Marion Urquhart nursed her cat Spats back to health after a near-fatal attack, only for him to be struck by a mystery illness. But after being diagnosed with, and treated for, cat diabetes, the 17-year-old is back to his old contented self.
Every cat owner’s worst nightmare is their pet suffering an attack – so Marion Urqhart still shudders when she recalls the events of one night in October 2019. Her cat, Spats, had gone out for his nightly prowl as usual. ‘We were totally unaware anything was wrong until our dog, Muck, ran to the cat flap barking at about 4am,’ says Marion. Her husband shone a torch outside and saw Spats lying on the grass, surrounded by clumps of his own fur, panting frantically. Clearly, something awful had happened. ‘I gathered him in my arms, thinking he was going to die there and then,’ she says.
Surviving an animal attack
Marion called an emergency vet and the couple raced off to meet her at the practice. There were few obvious signs of injury, apart from a little blood and a growing swelling on Spats’s neck. ‘We still had no idea what had happened,’ says Marion. ‘But he’d obviously been attacked – presumably by another animal.’
There was little the emergency vet could do for Spats. ‘I really think she thought he would die,’ Marion says. ‘We did, too, and thought he should be with us at home.’
Fortunately, Spats made it through the night with Marion and her husband at his side. At his follow-up appointment the next morning, their vet confirmed there were two puncture wounds on Spats’ neck, probably from a bite. It’s still not known what attacked Spats that night, but the vet theorised that it might be a badger. Whatever inflicted his injuries appeared to have grabbed Spats by the neck and shaken him with great force.
A very poorly Spats was admitted for treatment, and Marion feared the worst – but again, he defied the odds. ‘Amazingly, the vet told us we could take him home, but he was a very different boy,’ she says. ‘He couldn’t hold his own weight or walk at first, and he needed a lot of help.’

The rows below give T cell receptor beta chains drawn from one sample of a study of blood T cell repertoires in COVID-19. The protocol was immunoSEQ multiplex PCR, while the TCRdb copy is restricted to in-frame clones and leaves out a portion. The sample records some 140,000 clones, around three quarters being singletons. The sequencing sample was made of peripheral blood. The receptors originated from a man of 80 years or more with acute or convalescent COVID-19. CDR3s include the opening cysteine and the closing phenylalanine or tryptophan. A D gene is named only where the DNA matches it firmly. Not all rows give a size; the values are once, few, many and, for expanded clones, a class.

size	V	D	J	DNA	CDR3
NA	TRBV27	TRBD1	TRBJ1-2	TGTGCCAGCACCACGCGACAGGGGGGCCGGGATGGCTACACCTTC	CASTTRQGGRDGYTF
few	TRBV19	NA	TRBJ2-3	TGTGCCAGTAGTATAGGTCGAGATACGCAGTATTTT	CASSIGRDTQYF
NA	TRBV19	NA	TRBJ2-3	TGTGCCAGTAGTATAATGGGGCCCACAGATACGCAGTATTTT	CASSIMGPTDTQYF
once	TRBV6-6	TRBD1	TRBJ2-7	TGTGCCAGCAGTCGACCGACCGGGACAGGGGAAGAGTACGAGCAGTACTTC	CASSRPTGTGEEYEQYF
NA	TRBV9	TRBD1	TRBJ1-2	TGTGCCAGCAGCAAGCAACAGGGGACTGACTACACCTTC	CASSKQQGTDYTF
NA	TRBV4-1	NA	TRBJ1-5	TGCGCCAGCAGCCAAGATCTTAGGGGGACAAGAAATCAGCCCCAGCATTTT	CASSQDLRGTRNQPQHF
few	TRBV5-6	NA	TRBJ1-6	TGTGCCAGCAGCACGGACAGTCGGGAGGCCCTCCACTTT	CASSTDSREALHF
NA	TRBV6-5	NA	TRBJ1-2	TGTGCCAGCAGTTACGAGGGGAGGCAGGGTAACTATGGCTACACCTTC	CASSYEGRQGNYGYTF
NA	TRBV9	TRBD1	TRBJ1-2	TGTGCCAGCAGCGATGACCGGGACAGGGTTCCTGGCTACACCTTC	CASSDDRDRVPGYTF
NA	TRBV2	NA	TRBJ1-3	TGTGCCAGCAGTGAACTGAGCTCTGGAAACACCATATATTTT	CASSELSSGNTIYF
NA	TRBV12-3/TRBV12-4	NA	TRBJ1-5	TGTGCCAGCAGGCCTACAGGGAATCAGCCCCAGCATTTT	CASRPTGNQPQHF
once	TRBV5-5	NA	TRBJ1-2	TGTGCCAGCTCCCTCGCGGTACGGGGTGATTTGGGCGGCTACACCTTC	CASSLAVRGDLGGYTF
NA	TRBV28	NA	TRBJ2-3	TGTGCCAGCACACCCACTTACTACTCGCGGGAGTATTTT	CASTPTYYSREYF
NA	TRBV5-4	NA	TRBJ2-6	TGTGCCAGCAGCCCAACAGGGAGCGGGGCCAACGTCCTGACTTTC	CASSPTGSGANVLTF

Marion even had to carry Spats outside (day and night) to relieve himself, as he wouldn’t use the litter tray the vet had advised. With her round-the-clock care and attention, Spats slowly improved. But, by Christmas time, his recovery faltered, and Marion noticed that he was getting very thin.
Back at the vet’s, the initial diagnosis was suspected kidney failure, and it was recommended that Spats started a special cat food for a renal diet. But there was no real improvement in Spats’s health, and further tests confirmed that, in fact, Spats had cat diabetes.
Dealing with cat diabetes
A crash course in life with a diabetic cat followed, with Marion learning how to give Spats insulin injections twice a day. Thankfully, the brave animal has now reached a healthy weight and his cat diabetes is under control: ‘We’re now checking he doesn’t put on too much weight,’ smiles Marion. ‘He tolerates me jabbing him – it’s probably me who’s more nervous about it, it's never seemed to bother him.’
Marion is incredibly relieved that she took out pet insurance. ‘We are probably not Petplan’s best customer, as they’re paying out a lot of money for us,’ she says. ‘But if we hadn’t had cover, I’m not sure what we’d have done.’
At the ripe old age of 17, Spats is now enjoying life once again – even though the attack left him totally deaf. ‘I speak into his neck so he can feel the vibrations, and he responds with massive purrs,’ says Marion.
She’s also happy that the terrifying experience of the attack wasn’t to be Spats’s last memory. ‘He also has a new protector in Muck the dog, who follows Spats continually and stands guard if anything comes near him,’ she says. ‘If it wasn’t for Muck, we wouldn’t have found Spats until the morning after the attack. Muck probably saved his life.’
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